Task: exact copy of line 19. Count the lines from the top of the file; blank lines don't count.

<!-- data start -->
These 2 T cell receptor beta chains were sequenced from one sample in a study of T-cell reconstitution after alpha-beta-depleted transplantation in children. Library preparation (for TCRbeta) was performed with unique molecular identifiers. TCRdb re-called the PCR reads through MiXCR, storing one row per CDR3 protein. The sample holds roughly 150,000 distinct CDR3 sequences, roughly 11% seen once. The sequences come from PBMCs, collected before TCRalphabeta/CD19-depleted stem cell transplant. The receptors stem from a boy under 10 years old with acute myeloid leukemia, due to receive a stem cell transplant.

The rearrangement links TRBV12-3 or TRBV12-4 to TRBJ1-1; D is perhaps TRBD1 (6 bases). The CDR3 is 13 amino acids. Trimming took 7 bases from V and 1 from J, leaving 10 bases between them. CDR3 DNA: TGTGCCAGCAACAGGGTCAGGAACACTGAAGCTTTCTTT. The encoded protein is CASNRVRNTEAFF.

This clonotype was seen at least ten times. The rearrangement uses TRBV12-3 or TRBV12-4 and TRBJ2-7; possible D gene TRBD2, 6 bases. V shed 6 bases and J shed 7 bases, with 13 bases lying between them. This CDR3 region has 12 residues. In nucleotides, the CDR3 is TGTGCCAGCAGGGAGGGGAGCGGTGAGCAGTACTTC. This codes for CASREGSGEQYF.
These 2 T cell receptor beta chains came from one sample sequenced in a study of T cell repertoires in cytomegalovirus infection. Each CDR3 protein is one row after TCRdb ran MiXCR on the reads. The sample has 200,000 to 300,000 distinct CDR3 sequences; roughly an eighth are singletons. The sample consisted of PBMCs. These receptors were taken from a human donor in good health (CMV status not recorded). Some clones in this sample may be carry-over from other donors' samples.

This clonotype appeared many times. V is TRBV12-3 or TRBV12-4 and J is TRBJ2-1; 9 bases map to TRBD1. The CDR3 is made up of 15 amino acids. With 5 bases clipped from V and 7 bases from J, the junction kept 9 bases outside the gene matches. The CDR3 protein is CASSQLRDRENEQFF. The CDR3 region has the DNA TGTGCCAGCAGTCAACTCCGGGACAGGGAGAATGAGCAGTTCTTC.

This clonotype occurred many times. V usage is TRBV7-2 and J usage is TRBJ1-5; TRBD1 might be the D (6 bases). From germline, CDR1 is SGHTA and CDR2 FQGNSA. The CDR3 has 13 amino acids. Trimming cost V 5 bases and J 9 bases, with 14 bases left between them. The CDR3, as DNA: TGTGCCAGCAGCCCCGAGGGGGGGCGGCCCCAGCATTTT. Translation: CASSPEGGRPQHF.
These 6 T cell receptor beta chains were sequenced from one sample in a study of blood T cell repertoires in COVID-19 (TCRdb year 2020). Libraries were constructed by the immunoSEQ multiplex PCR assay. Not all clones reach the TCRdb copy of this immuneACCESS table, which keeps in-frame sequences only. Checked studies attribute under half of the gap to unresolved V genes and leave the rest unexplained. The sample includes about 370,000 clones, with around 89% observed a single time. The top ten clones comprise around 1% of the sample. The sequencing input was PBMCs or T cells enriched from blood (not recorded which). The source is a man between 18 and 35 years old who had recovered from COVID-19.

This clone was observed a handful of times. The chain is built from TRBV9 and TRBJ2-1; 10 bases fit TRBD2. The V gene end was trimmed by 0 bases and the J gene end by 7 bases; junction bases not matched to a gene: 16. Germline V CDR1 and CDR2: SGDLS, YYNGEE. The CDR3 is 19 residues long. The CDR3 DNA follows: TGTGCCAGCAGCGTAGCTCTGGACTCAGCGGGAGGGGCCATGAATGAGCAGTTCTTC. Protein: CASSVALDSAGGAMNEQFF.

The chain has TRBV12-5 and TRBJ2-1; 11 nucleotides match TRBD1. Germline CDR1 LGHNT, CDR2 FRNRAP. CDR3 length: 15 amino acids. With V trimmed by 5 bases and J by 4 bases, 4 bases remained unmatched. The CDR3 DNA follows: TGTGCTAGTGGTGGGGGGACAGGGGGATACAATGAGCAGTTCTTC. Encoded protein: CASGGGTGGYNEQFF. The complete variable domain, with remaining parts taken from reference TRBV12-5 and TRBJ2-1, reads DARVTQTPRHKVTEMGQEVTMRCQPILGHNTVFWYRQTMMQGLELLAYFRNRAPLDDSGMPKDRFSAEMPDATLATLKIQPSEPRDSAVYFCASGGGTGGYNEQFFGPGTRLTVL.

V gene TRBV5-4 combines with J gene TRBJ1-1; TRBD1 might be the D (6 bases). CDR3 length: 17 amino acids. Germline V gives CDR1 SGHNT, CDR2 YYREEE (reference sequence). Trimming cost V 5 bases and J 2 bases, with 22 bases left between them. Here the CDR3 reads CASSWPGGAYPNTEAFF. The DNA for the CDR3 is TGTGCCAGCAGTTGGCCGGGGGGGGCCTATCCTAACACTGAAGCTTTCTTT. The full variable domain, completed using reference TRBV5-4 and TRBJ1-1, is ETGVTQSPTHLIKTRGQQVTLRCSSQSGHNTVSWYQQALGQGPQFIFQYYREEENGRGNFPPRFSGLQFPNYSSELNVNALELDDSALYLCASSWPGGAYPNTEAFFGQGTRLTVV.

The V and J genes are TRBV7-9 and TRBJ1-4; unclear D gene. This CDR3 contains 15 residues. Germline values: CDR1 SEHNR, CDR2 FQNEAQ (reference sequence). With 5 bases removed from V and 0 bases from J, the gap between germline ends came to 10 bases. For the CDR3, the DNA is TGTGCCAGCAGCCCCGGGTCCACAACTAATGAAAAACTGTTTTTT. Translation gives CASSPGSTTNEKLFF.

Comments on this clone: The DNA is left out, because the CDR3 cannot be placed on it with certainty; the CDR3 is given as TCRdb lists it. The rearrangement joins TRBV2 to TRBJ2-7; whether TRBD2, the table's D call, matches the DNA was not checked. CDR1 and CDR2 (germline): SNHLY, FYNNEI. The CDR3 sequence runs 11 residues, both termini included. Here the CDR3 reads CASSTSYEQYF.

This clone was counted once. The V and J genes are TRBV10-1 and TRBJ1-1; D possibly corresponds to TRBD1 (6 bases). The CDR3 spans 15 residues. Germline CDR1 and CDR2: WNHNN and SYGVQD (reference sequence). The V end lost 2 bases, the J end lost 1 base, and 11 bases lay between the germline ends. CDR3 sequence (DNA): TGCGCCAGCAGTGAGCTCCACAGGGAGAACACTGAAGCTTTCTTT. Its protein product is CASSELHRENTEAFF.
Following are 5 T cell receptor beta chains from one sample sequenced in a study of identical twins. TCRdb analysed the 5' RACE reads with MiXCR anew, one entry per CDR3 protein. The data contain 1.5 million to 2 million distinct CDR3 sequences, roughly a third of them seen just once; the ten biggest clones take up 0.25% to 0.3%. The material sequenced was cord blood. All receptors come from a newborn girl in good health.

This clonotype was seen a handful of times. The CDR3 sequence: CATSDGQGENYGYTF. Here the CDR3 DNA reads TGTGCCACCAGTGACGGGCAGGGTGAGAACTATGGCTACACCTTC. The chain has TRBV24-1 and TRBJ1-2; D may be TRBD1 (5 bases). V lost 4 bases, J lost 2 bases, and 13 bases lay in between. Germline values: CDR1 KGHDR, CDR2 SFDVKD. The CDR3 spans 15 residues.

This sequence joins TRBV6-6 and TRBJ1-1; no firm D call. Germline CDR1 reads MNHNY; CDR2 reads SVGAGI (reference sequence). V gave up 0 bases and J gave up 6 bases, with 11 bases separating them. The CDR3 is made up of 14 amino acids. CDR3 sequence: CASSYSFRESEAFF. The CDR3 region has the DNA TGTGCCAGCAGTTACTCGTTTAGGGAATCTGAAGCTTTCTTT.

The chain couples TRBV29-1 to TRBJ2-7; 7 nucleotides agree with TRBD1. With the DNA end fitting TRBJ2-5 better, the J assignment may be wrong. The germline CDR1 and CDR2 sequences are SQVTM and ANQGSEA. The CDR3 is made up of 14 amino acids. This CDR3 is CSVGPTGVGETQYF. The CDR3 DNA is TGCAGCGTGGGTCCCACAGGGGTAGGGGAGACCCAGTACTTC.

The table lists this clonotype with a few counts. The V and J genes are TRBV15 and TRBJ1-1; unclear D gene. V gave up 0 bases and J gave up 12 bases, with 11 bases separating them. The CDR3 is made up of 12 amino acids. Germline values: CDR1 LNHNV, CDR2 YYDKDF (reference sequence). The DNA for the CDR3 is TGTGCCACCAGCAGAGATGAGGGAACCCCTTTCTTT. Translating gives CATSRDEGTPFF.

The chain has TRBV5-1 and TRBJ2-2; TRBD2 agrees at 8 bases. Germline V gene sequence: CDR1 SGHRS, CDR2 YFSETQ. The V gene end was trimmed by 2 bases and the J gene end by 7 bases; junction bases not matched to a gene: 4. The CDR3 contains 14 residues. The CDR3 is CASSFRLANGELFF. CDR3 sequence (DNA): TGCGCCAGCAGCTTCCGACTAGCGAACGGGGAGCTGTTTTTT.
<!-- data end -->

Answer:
The chain has TRBV5-1 and TRBJ2-2; TRBD2 agrees at 8 bases. Germline V gene sequence: CDR1 SGHRS, CDR2 YFSETQ. The V gene end was trimmed by 2 bases and the J gene end by 7 bases; junction bases not matched to a gene: 4. The CDR3 contains 14 residues. The CDR3 is CASSFRLANGELFF. CDR3 sequence (DNA): TGCGCCAGCAGCTTCCGACTAGCGAACGGGGAGCTGTTTTTT.